Vizcaíno C, Núñez LE, Morís F, Portugal J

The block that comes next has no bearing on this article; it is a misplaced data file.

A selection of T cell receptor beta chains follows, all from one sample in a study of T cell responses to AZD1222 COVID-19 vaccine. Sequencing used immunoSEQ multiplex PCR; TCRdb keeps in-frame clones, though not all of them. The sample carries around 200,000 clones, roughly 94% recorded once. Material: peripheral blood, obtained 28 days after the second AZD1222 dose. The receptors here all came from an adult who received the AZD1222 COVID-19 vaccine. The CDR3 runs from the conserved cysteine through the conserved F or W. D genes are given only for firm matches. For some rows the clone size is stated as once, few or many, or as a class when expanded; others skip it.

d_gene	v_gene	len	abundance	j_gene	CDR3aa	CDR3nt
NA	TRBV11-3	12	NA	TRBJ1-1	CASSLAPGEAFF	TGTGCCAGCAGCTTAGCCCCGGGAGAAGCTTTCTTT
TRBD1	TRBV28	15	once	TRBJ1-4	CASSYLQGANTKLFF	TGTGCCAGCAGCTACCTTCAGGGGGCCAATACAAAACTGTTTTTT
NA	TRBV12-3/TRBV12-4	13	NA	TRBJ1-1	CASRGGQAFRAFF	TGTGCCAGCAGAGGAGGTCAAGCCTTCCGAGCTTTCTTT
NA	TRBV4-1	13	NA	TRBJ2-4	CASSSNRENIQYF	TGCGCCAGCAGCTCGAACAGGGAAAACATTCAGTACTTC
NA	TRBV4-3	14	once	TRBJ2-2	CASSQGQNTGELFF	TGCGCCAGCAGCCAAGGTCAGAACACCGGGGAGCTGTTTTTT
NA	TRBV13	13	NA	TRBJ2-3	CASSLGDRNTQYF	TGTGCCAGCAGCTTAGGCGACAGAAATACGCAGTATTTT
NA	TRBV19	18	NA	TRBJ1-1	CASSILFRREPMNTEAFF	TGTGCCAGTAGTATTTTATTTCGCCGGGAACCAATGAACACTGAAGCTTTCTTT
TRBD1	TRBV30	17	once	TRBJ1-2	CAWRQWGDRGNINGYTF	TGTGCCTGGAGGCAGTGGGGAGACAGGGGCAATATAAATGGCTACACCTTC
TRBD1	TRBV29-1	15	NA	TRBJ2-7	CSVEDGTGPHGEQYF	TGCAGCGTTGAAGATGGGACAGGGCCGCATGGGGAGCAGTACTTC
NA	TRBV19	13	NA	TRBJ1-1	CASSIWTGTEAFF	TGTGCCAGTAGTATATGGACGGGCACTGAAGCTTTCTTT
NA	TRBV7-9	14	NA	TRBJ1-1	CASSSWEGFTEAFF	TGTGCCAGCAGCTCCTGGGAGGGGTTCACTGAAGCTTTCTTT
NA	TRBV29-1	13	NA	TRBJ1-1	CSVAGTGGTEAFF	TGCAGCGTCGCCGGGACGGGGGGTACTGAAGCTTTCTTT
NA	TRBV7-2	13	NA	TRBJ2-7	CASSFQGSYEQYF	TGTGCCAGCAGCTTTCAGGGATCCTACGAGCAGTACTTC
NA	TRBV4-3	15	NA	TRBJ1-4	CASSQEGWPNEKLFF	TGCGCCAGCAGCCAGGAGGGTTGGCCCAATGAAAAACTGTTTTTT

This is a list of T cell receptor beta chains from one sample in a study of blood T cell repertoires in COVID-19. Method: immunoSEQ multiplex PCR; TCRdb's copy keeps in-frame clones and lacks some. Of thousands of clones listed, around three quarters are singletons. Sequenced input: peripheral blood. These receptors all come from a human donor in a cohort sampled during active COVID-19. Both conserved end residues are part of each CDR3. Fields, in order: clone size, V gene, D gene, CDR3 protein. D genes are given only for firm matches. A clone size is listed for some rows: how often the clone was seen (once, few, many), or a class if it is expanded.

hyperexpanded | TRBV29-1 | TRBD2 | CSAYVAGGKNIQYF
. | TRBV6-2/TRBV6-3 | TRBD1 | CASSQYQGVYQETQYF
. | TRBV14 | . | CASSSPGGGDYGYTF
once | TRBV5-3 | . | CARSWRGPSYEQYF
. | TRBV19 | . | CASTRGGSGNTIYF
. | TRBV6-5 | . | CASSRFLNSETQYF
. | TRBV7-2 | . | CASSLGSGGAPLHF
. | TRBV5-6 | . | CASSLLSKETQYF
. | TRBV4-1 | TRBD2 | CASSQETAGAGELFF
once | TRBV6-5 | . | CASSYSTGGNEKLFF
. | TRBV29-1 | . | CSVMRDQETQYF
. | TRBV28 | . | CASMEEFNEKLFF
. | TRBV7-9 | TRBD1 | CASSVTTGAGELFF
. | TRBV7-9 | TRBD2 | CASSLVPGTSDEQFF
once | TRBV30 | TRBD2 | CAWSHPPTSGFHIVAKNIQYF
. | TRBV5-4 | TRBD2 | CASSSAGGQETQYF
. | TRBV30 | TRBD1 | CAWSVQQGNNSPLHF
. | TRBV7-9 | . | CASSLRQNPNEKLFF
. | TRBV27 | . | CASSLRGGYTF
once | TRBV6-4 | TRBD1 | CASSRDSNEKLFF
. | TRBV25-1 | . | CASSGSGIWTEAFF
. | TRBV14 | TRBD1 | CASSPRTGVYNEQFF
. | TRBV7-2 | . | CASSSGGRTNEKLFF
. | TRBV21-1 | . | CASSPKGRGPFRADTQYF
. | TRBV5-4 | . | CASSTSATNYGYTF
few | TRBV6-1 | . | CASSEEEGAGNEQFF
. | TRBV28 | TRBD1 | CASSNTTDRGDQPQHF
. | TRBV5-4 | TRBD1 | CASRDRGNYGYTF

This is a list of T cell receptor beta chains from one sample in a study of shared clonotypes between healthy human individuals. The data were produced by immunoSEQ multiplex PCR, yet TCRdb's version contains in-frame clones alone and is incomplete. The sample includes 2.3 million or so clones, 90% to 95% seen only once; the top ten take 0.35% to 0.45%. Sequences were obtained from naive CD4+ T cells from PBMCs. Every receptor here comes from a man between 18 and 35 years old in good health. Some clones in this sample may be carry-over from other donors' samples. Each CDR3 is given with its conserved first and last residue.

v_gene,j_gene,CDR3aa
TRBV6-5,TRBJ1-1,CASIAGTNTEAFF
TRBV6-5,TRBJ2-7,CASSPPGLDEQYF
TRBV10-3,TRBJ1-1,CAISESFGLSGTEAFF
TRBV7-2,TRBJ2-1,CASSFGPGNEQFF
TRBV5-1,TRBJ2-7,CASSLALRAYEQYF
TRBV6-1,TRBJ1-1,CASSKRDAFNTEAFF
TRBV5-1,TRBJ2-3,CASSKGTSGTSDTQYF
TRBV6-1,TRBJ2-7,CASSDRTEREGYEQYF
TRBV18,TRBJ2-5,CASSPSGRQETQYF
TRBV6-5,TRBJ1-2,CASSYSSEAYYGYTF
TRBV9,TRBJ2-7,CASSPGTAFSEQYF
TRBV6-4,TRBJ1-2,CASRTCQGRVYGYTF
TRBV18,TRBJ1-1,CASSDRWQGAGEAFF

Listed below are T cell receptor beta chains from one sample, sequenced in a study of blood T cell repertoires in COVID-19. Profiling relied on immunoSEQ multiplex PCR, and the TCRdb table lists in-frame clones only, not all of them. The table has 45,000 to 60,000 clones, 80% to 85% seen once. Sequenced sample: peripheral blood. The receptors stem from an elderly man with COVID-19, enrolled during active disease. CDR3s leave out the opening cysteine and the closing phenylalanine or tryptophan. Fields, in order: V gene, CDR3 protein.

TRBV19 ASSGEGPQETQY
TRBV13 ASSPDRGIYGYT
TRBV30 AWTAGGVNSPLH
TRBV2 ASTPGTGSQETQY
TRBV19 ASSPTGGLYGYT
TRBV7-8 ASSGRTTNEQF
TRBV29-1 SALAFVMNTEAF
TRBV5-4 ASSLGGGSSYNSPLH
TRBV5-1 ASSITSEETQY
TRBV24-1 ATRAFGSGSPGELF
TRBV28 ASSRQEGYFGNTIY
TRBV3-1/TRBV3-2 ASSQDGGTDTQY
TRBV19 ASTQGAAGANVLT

Ovarian cancer has a poor prognosis due to intrinsic or acquired resistance to some cytotoxic drugs, raising the interest in new DNA-binding agents such as mithramycin analogues as potential chemotherapeutic agents in gynecological cancer. Using a genome-wide approach, we have analyzed gene expression in A2780 human ovarian carcinoma cells treated with the novel mithramycin analogue DIG-MSK (demycarosyl-3D-β-D-digitoxosyl-mithramycin SK) that binds to C+G-rich DNA sequences. Nanomolar concentrations of DIG-MSK abrogated the expression of genes involved in a variety of cell processes including transcription regulation and tumor development, which resulted in cell death. Some of those genes have been associated with cell proliferation and poor prognosis in ovarian cancer. Sp1 transcription factor regulated most of the genes that were down-regulated by the drug, as well as the up-regulation of other genes mainly involved in response to cell stress. The effect of DIG-MSK in the control of gene expression by other transcription factors was also explored. Some of them, such as CREB, E2F and EGR1, also recognize C/G-rich regions in gene promoters, which encompass potential DIG-MSK binding sites. DIG-MSK affected several biological processes and molecular functions related to transcription and its cellular regulation in A2780 cells, including transcription factor activity. This new compound might be a promising drug for the treatment of ovarian cancer.